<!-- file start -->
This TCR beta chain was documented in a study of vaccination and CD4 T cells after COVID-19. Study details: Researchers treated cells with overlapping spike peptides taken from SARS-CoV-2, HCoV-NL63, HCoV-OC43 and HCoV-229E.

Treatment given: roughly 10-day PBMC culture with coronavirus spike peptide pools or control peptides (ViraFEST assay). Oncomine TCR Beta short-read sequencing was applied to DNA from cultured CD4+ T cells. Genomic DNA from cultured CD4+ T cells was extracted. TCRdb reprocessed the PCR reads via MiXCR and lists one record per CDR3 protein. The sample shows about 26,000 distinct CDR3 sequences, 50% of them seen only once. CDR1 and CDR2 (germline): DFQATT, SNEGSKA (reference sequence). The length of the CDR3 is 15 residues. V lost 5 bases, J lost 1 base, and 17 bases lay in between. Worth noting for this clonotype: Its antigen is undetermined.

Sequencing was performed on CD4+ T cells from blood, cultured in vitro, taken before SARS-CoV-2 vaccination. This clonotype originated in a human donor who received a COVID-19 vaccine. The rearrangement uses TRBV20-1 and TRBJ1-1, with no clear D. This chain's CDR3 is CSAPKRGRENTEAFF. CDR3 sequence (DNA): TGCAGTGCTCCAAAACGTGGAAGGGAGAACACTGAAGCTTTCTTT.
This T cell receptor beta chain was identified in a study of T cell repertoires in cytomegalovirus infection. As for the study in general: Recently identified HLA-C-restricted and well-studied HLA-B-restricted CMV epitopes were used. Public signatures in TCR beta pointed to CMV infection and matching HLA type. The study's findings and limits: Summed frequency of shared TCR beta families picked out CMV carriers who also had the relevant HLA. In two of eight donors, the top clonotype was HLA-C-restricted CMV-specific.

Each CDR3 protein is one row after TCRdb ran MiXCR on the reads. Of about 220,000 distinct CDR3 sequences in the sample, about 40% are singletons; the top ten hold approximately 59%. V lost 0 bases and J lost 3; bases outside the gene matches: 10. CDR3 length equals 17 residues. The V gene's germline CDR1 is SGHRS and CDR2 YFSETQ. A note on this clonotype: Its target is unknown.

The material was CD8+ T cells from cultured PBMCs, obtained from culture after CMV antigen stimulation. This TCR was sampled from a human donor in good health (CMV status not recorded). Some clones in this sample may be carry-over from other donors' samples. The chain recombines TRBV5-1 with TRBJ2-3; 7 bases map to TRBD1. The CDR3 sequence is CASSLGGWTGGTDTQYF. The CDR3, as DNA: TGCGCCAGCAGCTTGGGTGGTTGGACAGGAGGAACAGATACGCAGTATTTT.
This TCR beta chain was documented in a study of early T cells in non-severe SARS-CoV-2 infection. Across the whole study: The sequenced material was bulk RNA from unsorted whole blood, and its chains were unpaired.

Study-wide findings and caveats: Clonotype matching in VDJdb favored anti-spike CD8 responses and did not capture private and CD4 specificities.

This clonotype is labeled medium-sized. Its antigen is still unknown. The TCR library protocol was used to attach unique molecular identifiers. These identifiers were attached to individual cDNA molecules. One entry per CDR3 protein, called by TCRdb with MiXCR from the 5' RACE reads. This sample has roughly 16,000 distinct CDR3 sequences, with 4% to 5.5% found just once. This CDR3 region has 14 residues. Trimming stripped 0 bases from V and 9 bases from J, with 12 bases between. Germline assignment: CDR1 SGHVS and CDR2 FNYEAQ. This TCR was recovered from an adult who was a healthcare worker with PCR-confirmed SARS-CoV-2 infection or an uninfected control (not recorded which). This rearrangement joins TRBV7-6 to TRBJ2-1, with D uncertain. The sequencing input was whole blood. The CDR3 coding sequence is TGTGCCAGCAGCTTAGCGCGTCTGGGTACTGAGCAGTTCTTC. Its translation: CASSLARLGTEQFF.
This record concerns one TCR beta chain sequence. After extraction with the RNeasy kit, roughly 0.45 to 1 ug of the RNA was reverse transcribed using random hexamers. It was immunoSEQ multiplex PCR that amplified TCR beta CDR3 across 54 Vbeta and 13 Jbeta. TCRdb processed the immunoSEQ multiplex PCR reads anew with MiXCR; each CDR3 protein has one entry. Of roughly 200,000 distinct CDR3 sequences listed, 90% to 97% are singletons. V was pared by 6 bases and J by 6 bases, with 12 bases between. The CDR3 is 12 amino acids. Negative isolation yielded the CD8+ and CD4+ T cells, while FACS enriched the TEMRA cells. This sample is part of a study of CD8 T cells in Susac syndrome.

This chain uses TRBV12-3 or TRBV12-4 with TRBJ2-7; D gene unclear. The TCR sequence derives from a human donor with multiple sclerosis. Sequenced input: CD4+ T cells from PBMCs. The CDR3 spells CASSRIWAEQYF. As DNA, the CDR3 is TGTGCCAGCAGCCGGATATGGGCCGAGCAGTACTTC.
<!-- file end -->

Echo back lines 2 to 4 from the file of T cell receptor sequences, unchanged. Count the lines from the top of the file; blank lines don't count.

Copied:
Treatment given: roughly 10-day PBMC culture with coronavirus spike peptide pools or control peptides (ViraFEST assay). Oncomine TCR Beta short-read sequencing was applied to DNA from cultured CD4+ T cells. Genomic DNA from cultured CD4+ T cells was extracted. TCRdb reprocessed the PCR reads via MiXCR and lists one record per CDR3 protein. The sample shows about 26,000 distinct CDR3 sequences, 50% of them seen only once. CDR1 and CDR2 (germline): DFQATT, SNEGSKA (reference sequence). The length of the CDR3 is 15 residues. V lost 5 bases, J lost 1 base, and 17 bases lay in between. Worth noting for this clonotype: Its antigen is undetermined.

Sequencing was performed on CD4+ T cells from blood, cultured in vitro, taken before SARS-CoV-2 vaccination. This clonotype originated in a human donor who received a COVID-19 vaccine. The rearrangement uses TRBV20-1 and TRBJ1-1, with no clear D. This chain's CDR3 is CSAPKRGRENTEAFF. CDR3 sequence (DNA): TGCAGTGCTCCAAAACGTGGAAGGGAGAACACTGAAGCTTTCTTT.
This T cell receptor beta chain was identified in a study of T cell repertoires in cytomegalovirus infection. As for the study in general: Recently identified HLA-C-restricted and well-studied HLA-B-restricted CMV epitopes were used. Public signatures in TCR beta pointed to CMV infection and matching HLA type. The study's findings and limits: Summed frequency of shared TCR beta families picked out CMV carriers who also had the relevant HLA. In two of eight donors, the top clonotype was HLA-C-restricted CMV-specific.